CMSD replacing dangerous lead plumbing in old schools

CMSD addressing plumbing lead dangers

CLEVELAND - Cleveland schools are working hard to get the lead out.

Thorough testing of buildings constructed before 2002 has disclosed dangerous levels of lead in 60 schools.

That number's been reduced to 34 by subsequent testing.

Sheraina Williams' twin 5-year-old daughters attend pre-kindergarten at Wilbur Wright School. About 340 other students do too.

"I definitely don't want my kids drinking water if there's lead in there and I hope they take this seriously," she said.

Schools are.

They began proactive testing of plumbing and faucets in old  school buildings in the wake of lead concerns spotlighted by the water crisis in Flint.

No law required such testing.

"We wanted to be out ahead of this, so no one was coming to us and saying 'why aren't you doing this?' " said Patrick Zohn, the district's chief operating officer.

A first round of tests over the summer found 60 of 65 older schools with issues.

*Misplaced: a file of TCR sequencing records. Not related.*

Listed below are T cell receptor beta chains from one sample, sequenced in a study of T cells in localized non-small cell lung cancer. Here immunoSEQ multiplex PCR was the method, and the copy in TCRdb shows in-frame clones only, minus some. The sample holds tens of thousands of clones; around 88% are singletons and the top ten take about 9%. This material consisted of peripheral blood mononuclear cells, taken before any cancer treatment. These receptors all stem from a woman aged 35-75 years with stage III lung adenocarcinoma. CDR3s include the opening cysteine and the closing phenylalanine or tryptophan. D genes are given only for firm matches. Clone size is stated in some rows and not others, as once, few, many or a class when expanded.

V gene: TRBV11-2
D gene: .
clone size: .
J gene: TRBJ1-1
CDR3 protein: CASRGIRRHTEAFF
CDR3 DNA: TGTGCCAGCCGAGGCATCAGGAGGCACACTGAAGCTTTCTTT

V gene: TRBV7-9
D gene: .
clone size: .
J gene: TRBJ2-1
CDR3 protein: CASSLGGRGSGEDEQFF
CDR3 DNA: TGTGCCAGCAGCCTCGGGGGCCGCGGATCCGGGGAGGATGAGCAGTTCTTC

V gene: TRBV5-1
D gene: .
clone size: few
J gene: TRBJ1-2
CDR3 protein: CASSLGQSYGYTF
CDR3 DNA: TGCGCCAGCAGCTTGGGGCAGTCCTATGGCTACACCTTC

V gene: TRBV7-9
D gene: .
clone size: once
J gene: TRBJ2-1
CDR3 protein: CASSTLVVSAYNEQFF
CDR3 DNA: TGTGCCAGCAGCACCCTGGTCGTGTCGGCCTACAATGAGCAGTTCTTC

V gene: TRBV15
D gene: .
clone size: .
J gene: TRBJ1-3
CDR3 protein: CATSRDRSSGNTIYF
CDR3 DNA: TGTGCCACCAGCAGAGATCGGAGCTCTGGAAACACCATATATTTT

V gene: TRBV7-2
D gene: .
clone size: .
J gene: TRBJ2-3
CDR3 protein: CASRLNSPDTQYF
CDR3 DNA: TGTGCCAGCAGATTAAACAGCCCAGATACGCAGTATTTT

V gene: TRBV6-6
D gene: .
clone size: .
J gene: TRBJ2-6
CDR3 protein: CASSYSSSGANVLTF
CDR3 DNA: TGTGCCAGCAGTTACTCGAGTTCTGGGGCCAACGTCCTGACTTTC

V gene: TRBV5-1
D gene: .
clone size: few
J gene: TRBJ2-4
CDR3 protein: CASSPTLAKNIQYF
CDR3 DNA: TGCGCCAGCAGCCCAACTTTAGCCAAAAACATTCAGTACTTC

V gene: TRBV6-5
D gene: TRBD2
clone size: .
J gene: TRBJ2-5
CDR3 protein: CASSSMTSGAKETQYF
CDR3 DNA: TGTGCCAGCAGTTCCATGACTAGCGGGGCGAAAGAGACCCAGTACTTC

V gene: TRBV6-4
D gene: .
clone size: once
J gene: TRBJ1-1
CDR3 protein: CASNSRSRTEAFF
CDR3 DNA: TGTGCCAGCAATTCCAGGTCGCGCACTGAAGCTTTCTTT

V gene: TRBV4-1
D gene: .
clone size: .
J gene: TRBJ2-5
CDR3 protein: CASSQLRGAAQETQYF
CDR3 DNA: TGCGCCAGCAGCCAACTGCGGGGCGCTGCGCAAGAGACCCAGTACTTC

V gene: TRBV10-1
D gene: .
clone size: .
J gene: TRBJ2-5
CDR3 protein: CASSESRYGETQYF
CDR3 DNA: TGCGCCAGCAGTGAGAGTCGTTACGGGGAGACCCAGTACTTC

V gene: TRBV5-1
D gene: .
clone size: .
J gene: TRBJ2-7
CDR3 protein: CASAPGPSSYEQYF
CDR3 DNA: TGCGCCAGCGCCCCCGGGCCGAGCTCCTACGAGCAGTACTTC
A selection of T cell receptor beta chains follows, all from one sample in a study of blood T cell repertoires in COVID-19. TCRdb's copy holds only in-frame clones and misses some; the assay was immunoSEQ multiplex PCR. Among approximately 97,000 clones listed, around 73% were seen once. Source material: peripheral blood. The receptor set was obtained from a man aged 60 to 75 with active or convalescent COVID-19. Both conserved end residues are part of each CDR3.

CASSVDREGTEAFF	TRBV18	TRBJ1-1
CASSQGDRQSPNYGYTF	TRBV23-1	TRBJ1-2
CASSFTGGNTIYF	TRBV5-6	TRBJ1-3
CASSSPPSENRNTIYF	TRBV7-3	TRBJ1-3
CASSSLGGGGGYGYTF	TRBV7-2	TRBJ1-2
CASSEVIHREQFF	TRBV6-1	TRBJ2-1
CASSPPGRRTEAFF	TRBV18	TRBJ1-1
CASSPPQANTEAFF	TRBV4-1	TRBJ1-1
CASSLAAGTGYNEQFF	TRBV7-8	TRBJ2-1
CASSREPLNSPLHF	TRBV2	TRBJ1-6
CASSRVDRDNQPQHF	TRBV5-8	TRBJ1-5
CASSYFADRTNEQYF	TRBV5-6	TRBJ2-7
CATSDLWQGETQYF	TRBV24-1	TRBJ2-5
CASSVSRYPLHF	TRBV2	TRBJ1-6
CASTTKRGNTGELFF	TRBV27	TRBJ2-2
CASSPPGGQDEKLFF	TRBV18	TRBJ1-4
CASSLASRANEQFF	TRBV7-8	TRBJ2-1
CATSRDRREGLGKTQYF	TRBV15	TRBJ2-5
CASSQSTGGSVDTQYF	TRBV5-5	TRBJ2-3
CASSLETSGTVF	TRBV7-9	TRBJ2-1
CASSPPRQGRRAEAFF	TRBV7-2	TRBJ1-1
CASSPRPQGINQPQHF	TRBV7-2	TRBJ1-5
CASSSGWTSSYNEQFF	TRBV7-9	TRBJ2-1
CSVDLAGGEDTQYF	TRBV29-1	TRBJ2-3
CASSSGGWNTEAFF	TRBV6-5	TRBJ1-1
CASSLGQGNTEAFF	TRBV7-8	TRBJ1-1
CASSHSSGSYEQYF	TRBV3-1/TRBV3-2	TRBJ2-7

RELATED | Tests show high lead levels in water at 60 Cleveland schools

Newer schools tested did not have problems.

Schools being tested have had faucets and fixtures shut off, with students and staff  drinking Culligan bottled water.

One sink in Wilbur Wright Elementary had almost 300 times the 15 parts per billion level the EPA recognizes as excessive.

Wilbur Wright's principal Virmeal Finley said, "They are constantly getting their little cups and drinking water so they are fine," 

She claims there has been minimal concerns from parents. She is  remaining calm about possible risks in her school.

"I am not anxious. I'm glad the district decided to do this and be proactive. I would be worried if they had not done something," she said.

All CMSD parents got robo-calls and an explanatory letter updating the situation. Detailed school-by-school testing information is available on the district's website.

582 outlets remain at excessive levels after a second round of testing. 119 of those are sources of drinking water.

Zohn said that's about 9 percent of drinking water sources in impacted buildings.

Bottled water use will continue in buildings until complete repairs are made. Testing has cost about $400,000.

There's no price tag yet for repairing or replacing all problem outlets in the buildings.

22 of the schools involved are eventually slated to be replaced.

Zohn said no children are presently at risk.

The advice to concerned parents who had or have children in problem schools is to have your children tested for lead to be safe.

Testing will continue until repairs have eliminated the issue.

 


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